In recent years, Xi Jinping has emphasized the “Fengqiao Experience” as the ideal model in social governance. The Fengqiao Experience originated in Zhejiang during the Socialist Education Movement in the early 1960s. It was the process of mobilizing the masses to “strengthen the dictatorship over class enemies” and directing masses at the local level to rectify “reactionary elements” in society. Rather than arresting and killing these bad elements, the Fengqiao experience emphasizes reeducation through popular monitoring.

The Fengqiao Experience was essentially a mass line approach; it employed a dynamically interactive bottom-up and top-down process of “from the masses” and “to the masses.” It depended on “the masses” to solve social and class conflicts and “contradictions” at the local level.

Building a surveillance state is the means to a goal, not the goal itself. The greater goal is building a “harmonious society.” In this process, hi-tech surveillance is only part of the formula. The most crucial component of Xi’s interpretation of the Fengqiao Experience is local problem-solving: preventively resolving conflicts before they emerge as serious social problems and threats to stability. Therefore, Xi believes social governance must put people first. Social control, security maintenance, and problem-solving must combine the security apparatus, “the experts,” with the masses. Local governments must consult the masses, pool their wisdom, interpret their will, and implement policies in their interests.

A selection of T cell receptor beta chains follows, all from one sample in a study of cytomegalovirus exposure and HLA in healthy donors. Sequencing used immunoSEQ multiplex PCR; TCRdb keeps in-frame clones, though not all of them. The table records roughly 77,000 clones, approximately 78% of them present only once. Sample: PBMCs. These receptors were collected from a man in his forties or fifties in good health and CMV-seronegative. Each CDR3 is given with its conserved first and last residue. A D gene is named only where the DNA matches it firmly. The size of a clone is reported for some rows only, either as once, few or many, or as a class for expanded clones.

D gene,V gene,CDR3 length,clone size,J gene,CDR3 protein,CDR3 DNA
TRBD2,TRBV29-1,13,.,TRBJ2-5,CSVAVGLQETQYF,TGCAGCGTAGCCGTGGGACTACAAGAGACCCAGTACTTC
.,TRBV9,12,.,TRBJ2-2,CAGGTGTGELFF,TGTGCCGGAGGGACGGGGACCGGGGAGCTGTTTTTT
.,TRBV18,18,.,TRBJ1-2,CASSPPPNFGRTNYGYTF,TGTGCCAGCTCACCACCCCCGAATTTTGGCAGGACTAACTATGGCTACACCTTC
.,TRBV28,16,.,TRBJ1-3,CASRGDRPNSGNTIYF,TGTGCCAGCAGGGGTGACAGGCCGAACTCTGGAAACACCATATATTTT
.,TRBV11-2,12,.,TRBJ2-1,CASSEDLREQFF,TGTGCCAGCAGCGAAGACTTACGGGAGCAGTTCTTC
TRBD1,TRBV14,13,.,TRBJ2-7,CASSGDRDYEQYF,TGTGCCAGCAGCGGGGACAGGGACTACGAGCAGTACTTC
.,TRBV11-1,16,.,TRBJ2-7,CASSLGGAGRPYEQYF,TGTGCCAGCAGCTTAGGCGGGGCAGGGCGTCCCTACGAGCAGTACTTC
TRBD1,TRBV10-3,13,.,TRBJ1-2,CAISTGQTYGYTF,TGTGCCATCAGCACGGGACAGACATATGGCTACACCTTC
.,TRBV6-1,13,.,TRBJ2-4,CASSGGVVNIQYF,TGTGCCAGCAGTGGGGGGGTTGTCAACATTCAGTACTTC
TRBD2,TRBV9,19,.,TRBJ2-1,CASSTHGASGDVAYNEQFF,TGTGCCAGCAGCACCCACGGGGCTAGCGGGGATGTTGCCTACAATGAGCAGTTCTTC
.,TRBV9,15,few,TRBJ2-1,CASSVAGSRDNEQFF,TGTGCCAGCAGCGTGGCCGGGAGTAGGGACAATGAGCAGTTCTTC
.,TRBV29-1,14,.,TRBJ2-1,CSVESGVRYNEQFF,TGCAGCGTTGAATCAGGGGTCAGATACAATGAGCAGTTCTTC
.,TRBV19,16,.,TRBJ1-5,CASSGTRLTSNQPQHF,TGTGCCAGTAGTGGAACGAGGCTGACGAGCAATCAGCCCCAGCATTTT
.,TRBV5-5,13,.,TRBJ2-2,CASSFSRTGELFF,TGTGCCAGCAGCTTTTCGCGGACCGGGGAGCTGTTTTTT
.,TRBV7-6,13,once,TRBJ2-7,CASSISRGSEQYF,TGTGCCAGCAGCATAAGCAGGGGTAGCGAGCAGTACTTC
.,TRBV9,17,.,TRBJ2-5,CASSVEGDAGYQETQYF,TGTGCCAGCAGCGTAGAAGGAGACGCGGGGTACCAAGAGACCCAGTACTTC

Therefore, frontline security workers, whether police, security workers, social volunteers, or grid managers, are irreplaceable in Xi’s eyes; technologies only aim to enhance their capability. They represent the mass line and play a vital role as credible social arbitrators.  Their interactions with people in daily life and during problem-solving give a human face to the regime. They help people solve problems, enhancing the legitimacy of local party branches and the entire regime. The cadre-people interaction also led to higher trust and bonds. The CCP propagates security workers’ hard work to fulfill the role of model cadres and reminds society that the party’s motto of “Serving the People” is still alive.

Local cadres should benefit from the Fengqiao Experience, because technology upgrades are supposed to enhance their capability and make their job easier. However, one of the most important applications of the Fengqiao Experience, the grid-management system, leads to widespread complaints from cadres, especially cadres in remote areas. One cadre said they “go to meetings to study Fengqiao and come out of the meetings to curse at Fengqiao.”